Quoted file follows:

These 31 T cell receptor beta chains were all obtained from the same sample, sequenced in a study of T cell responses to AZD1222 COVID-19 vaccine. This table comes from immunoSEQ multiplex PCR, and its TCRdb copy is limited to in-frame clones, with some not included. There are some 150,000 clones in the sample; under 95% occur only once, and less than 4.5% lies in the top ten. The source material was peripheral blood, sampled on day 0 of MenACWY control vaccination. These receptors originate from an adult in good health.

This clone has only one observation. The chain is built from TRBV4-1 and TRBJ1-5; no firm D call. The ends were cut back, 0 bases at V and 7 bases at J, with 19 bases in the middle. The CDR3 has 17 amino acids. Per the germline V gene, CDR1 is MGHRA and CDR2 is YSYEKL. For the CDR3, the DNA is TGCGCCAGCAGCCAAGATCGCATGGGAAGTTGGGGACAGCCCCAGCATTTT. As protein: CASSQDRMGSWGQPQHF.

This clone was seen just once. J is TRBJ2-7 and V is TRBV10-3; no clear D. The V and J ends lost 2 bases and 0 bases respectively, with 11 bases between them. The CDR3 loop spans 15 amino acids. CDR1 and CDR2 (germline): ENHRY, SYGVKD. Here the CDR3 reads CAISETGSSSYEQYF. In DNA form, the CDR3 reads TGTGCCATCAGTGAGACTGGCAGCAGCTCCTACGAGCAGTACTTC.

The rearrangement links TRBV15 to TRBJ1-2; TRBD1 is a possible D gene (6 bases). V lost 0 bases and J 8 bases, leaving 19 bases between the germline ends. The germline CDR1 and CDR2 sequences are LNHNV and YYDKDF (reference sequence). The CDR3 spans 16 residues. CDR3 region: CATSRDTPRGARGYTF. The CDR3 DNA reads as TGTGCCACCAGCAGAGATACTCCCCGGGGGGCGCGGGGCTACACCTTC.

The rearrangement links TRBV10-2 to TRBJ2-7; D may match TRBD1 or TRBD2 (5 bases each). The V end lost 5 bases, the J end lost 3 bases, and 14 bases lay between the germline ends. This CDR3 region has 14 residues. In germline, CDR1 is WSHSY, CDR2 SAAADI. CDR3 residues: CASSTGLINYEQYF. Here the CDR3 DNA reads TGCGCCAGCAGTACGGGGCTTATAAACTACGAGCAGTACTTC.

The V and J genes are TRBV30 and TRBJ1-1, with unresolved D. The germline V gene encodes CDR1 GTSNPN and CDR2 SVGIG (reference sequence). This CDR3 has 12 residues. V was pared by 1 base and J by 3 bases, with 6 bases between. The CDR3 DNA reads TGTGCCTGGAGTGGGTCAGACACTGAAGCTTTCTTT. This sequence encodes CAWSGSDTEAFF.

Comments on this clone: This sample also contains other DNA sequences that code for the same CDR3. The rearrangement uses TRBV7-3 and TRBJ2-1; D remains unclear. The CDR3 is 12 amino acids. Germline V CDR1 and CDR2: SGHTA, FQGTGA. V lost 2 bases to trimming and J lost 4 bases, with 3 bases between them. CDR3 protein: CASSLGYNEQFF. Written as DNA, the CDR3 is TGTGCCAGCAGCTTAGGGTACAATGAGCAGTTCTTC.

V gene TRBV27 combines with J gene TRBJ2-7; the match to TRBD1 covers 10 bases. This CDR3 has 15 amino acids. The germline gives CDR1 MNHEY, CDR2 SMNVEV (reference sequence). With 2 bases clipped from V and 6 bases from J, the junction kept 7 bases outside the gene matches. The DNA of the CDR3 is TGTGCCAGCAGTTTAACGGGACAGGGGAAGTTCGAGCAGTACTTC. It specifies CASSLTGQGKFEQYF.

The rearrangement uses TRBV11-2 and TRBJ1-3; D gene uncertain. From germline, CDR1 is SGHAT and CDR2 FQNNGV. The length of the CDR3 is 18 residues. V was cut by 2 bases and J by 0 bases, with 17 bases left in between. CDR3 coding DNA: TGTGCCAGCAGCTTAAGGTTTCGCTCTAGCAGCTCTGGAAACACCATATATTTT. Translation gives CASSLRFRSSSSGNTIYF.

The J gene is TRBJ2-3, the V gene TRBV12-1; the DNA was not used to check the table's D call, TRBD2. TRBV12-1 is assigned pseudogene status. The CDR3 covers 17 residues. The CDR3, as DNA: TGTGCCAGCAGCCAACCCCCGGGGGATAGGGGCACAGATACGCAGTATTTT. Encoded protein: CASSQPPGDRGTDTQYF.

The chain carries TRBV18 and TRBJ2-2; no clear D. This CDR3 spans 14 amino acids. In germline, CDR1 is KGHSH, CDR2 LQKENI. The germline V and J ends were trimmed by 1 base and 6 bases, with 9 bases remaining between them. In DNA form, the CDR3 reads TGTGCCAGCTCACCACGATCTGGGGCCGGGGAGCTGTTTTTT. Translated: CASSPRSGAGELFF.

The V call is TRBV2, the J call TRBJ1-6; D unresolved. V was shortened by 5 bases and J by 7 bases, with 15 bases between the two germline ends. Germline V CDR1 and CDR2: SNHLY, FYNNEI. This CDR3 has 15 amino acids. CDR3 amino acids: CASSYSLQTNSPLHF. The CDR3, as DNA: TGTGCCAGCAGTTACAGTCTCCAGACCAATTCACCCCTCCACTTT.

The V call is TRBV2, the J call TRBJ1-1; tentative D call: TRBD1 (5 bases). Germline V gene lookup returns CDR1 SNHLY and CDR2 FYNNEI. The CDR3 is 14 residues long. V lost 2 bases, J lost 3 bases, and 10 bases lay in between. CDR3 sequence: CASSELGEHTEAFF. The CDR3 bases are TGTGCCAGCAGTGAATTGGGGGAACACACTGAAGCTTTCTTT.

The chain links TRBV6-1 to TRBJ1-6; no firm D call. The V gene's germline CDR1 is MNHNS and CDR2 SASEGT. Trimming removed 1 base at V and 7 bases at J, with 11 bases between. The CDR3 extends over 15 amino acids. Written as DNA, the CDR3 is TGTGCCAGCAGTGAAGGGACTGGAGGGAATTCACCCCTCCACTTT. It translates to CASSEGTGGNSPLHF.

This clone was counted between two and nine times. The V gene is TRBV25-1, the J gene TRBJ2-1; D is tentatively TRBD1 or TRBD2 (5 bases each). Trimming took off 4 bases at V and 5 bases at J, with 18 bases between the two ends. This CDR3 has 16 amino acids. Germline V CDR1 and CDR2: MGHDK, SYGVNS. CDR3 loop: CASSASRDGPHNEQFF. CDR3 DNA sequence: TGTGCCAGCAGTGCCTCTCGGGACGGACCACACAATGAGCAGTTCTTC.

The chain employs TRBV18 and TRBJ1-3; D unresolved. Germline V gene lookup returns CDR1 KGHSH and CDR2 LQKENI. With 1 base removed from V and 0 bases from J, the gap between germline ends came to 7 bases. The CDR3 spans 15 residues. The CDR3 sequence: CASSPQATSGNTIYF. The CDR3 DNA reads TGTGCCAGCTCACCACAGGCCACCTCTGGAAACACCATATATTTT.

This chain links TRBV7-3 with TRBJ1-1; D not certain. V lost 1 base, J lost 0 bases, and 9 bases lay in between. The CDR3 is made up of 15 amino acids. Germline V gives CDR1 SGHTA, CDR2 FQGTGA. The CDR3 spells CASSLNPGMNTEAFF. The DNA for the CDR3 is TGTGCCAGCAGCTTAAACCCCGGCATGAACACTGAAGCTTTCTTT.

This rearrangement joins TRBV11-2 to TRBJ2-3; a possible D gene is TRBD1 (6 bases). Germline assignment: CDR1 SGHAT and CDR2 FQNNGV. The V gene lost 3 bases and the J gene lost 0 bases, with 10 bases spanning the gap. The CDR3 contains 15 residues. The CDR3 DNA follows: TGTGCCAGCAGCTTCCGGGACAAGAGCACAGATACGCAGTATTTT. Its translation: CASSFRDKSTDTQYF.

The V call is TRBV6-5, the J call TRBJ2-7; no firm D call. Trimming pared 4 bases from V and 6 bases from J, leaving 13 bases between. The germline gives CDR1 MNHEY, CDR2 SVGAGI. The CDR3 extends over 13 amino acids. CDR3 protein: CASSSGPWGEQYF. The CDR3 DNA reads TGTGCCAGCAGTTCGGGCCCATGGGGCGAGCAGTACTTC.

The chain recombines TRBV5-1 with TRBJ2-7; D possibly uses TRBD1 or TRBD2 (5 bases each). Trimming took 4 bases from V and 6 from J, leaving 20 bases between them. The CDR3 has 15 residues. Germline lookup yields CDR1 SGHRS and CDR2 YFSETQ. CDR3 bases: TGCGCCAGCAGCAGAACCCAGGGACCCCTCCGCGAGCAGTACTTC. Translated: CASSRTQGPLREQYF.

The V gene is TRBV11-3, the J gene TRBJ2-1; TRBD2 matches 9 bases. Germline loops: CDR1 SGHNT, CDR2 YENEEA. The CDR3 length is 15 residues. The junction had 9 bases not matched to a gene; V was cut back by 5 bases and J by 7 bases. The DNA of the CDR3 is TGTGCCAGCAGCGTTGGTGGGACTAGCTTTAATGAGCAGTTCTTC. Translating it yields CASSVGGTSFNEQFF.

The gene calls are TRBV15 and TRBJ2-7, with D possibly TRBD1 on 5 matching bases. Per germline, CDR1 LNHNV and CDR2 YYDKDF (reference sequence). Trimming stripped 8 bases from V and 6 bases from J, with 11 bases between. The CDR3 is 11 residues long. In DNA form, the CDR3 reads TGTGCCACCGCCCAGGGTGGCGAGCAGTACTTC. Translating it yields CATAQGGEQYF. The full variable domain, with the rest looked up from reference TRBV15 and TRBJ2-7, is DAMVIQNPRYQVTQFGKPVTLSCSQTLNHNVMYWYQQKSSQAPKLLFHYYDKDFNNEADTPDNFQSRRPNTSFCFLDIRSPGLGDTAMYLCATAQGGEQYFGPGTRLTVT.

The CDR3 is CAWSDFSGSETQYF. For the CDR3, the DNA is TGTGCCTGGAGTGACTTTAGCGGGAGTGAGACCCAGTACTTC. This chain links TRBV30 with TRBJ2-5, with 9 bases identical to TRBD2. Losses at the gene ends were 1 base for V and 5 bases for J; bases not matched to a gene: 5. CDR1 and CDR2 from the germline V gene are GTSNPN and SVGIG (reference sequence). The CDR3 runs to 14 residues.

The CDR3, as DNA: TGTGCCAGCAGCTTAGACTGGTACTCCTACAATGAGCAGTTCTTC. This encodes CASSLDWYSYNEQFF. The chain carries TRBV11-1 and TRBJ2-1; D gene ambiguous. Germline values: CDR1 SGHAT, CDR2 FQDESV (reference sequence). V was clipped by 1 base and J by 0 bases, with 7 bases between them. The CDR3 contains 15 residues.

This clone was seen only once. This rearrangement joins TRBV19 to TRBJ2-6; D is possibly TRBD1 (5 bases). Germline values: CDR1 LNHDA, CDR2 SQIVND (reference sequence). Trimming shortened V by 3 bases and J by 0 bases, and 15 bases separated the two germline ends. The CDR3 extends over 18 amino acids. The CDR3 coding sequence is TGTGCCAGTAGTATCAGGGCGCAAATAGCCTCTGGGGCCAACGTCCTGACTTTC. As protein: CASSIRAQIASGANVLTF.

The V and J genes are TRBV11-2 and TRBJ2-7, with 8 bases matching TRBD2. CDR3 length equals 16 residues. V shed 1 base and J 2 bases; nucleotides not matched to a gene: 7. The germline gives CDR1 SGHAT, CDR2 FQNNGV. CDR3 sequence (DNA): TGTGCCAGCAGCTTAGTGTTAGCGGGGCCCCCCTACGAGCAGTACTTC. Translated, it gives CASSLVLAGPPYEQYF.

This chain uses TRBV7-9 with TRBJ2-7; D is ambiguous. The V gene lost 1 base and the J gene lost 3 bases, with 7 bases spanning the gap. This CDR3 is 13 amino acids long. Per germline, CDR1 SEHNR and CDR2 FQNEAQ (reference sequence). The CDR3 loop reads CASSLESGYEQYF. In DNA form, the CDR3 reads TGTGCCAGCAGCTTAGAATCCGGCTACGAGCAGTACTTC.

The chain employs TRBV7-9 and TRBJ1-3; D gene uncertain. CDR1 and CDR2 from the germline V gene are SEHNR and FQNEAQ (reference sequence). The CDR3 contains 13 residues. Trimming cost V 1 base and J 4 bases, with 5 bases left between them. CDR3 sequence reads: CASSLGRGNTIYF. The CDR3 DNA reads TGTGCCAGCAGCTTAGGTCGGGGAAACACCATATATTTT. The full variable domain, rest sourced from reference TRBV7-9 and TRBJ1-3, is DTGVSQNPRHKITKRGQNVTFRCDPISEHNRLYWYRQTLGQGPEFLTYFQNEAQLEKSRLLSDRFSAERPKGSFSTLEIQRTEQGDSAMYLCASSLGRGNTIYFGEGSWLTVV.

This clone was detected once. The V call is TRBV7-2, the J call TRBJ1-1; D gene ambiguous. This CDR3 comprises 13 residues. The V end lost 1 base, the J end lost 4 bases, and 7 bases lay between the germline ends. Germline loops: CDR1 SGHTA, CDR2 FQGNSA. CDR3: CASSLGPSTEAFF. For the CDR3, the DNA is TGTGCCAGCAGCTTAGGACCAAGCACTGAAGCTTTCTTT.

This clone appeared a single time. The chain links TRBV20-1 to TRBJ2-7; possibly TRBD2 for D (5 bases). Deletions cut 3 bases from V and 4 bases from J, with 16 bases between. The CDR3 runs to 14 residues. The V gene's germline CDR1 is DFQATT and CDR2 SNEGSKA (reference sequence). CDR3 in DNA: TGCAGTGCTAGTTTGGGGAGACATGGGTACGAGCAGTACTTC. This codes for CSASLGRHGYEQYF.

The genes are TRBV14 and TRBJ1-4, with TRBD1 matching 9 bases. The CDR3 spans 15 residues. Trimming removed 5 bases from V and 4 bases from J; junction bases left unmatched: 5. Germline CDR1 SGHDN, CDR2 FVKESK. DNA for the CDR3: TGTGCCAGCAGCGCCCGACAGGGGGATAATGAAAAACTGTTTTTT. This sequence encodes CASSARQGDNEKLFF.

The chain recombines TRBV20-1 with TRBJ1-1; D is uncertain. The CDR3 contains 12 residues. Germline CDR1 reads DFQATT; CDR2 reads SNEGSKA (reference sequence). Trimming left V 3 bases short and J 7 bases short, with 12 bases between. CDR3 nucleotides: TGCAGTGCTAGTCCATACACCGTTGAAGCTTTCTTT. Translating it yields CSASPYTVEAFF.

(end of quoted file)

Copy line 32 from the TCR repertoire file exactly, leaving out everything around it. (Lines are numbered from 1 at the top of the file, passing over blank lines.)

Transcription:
The chain recombines TRBV20-1 with TRBJ1-1; D is uncertain. The CDR3 contains 12 residues. Germline CDR1 reads DFQATT; CDR2 reads SNEGSKA (reference sequence). Trimming left V 3 bases short and J 7 bases short, with 12 bases between. CDR3 nucleotides: TGCAGTGCTAGTCCATACACCGTTGAAGCTTTCTTT. Translating it yields CSASPYTVEAFF.